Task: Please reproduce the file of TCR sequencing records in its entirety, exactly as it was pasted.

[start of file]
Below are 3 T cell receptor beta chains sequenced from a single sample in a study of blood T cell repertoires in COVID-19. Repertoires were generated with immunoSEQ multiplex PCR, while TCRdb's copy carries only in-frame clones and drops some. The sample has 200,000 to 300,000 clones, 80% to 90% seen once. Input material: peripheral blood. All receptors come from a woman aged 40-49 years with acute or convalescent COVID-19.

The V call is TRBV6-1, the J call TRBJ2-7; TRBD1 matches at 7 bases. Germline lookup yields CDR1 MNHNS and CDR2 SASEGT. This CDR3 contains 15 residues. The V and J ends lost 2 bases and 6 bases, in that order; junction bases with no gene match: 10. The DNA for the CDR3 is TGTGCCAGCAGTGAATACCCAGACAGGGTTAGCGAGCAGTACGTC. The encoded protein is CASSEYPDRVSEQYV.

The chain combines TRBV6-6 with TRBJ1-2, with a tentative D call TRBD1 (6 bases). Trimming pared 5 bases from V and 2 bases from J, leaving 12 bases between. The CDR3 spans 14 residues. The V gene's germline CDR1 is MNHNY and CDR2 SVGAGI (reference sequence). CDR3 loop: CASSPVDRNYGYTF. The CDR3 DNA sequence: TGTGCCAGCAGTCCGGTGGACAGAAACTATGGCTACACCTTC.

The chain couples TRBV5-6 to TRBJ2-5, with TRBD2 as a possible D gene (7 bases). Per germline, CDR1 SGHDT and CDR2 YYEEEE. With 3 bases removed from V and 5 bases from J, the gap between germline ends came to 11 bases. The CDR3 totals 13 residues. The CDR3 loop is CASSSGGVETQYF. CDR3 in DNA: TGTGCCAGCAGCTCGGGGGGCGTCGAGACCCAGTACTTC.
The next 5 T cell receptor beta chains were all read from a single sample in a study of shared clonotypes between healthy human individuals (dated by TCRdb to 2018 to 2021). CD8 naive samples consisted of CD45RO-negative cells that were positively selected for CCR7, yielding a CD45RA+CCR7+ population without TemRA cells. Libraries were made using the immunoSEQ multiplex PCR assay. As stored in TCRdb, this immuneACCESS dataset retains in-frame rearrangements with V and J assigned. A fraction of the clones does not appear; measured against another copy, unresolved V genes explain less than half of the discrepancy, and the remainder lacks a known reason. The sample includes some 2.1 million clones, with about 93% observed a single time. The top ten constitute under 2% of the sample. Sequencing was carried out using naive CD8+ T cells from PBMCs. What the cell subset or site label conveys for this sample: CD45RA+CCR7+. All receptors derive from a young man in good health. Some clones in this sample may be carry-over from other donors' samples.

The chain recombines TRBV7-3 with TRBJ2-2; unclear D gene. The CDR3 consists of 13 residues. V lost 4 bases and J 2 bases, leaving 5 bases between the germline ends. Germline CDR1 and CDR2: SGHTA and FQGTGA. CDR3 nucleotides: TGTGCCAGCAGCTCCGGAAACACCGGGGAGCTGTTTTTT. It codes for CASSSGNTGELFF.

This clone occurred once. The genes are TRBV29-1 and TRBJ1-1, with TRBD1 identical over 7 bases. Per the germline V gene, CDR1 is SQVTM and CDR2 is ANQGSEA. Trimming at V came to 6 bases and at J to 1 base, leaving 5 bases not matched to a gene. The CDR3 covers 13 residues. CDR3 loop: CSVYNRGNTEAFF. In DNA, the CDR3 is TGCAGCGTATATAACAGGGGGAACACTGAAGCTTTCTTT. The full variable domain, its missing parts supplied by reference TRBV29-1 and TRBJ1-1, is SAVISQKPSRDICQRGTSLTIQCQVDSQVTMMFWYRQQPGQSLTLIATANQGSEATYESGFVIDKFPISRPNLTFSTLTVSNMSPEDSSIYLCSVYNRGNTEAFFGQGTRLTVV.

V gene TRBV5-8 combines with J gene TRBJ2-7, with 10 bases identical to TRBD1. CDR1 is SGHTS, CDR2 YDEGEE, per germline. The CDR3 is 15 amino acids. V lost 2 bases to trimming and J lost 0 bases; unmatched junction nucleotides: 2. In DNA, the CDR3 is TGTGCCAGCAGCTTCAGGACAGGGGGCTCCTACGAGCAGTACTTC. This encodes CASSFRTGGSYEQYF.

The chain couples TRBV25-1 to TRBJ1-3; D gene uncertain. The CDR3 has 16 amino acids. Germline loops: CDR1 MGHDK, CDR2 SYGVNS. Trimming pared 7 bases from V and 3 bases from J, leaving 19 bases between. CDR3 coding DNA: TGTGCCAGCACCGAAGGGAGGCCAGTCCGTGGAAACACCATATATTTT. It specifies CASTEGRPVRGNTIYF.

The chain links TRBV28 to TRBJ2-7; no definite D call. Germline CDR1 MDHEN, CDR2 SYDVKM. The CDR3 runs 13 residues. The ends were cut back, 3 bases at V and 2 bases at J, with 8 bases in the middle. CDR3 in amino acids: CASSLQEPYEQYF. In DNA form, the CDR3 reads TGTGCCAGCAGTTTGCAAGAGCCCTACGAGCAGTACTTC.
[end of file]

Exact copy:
Below are 3 T cell receptor beta chains sequenced from a single sample in a study of blood T cell repertoires in COVID-19. Repertoires were generated with immunoSEQ multiplex PCR, while TCRdb's copy carries only in-frame clones and drops some. The sample has 200,000 to 300,000 clones, 80% to 90% seen once. Input material: peripheral blood. All receptors come from a woman aged 40-49 years with acute or convalescent COVID-19.

The V call is TRBV6-1, the J call TRBJ2-7; TRBD1 matches at 7 bases. Germline lookup yields CDR1 MNHNS and CDR2 SASEGT. This CDR3 contains 15 residues. The V and J ends lost 2 bases and 6 bases, in that order; junction bases with no gene match: 10. The DNA for the CDR3 is TGTGCCAGCAGTGAATACCCAGACAGGGTTAGCGAGCAGTACGTC. The encoded protein is CASSEYPDRVSEQYV.

The chain combines TRBV6-6 with TRBJ1-2, with a tentative D call TRBD1 (6 bases). Trimming pared 5 bases from V and 2 bases from J, leaving 12 bases between. The CDR3 spans 14 residues. The V gene's germline CDR1 is MNHNY and CDR2 SVGAGI (reference sequence). CDR3 loop: CASSPVDRNYGYTF. The CDR3 DNA sequence: TGTGCCAGCAGTCCGGTGGACAGAAACTATGGCTACACCTTC.

The chain couples TRBV5-6 to TRBJ2-5, with TRBD2 as a possible D gene (7 bases). Per germline, CDR1 SGHDT and CDR2 YYEEEE. With 3 bases removed from V and 5 bases from J, the gap between germline ends came to 11 bases. The CDR3 totals 13 residues. The CDR3 loop is CASSSGGVETQYF. CDR3 in DNA: TGTGCCAGCAGCTCGGGGGGCGTCGAGACCCAGTACTTC.
The next 5 T cell receptor beta chains were all read from a single sample in a study of shared clonotypes between healthy human individuals (dated by TCRdb to 2018 to 2021). CD8 naive samples consisted of CD45RO-negative cells that were positively selected for CCR7, yielding a CD45RA+CCR7+ population without TemRA cells. Libraries were made using the immunoSEQ multiplex PCR assay. As stored in TCRdb, this immuneACCESS dataset retains in-frame rearrangements with V and J assigned. A fraction of the clones does not appear; measured against another copy, unresolved V genes explain less than half of the discrepancy, and the remainder lacks a known reason. The sample includes some 2.1 million clones, with about 93% observed a single time. The top ten constitute under 2% of the sample. Sequencing was carried out using naive CD8+ T cells from PBMCs. What the cell subset or site label conveys for this sample: CD45RA+CCR7+. All receptors derive from a young man in good health. Some clones in this sample may be carry-over from other donors' samples.

The chain recombines TRBV7-3 with TRBJ2-2; unclear D gene. The CDR3 consists of 13 residues. V lost 4 bases and J 2 bases, leaving 5 bases between the germline ends. Germline CDR1 and CDR2: SGHTA and FQGTGA. CDR3 nucleotides: TGTGCCAGCAGCTCCGGAAACACCGGGGAGCTGTTTTTT. It codes for CASSSGNTGELFF.

This clone occurred once. The genes are TRBV29-1 and TRBJ1-1, with TRBD1 identical over 7 bases. Per the germline V gene, CDR1 is SQVTM and CDR2 is ANQGSEA. Trimming at V came to 6 bases and at J to 1 base, leaving 5 bases not matched to a gene. The CDR3 covers 13 residues. CDR3 loop: CSVYNRGNTEAFF. In DNA, the CDR3 is TGCAGCGTATATAACAGGGGGAACACTGAAGCTTTCTTT. The full variable domain, its missing parts supplied by reference TRBV29-1 and TRBJ1-1, is SAVISQKPSRDICQRGTSLTIQCQVDSQVTMMFWYRQQPGQSLTLIATANQGSEATYESGFVIDKFPISRPNLTFSTLTVSNMSPEDSSIYLCSVYNRGNTEAFFGQGTRLTVV.

V gene TRBV5-8 combines with J gene TRBJ2-7, with 10 bases identical to TRBD1. CDR1 is SGHTS, CDR2 YDEGEE, per germline. The CDR3 is 15 amino acids. V lost 2 bases to trimming and J lost 0 bases; unmatched junction nucleotides: 2. In DNA, the CDR3 is TGTGCCAGCAGCTTCAGGACAGGGGGCTCCTACGAGCAGTACTTC. This encodes CASSFRTGGSYEQYF.

The chain couples TRBV25-1 to TRBJ1-3; D gene uncertain. The CDR3 has 16 amino acids. Germline loops: CDR1 MGHDK, CDR2 SYGVNS. Trimming pared 7 bases from V and 3 bases from J, leaving 19 bases between. CDR3 coding DNA: TGTGCCAGCACCGAAGGGAGGCCAGTCCGTGGAAACACCATATATTTT. It specifies CASTEGRPVRGNTIYF.

The chain links TRBV28 to TRBJ2-7; no definite D call. Germline CDR1 MDHEN, CDR2 SYDVKM. The CDR3 runs 13 residues. The ends were cut back, 3 bases at V and 2 bases at J, with 8 bases in the middle. CDR3 in amino acids: CASSLQEPYEQYF. In DNA form, the CDR3 reads TGTGCCAGCAGTTTGCAAGAGCCCTACGAGCAGTACTTC.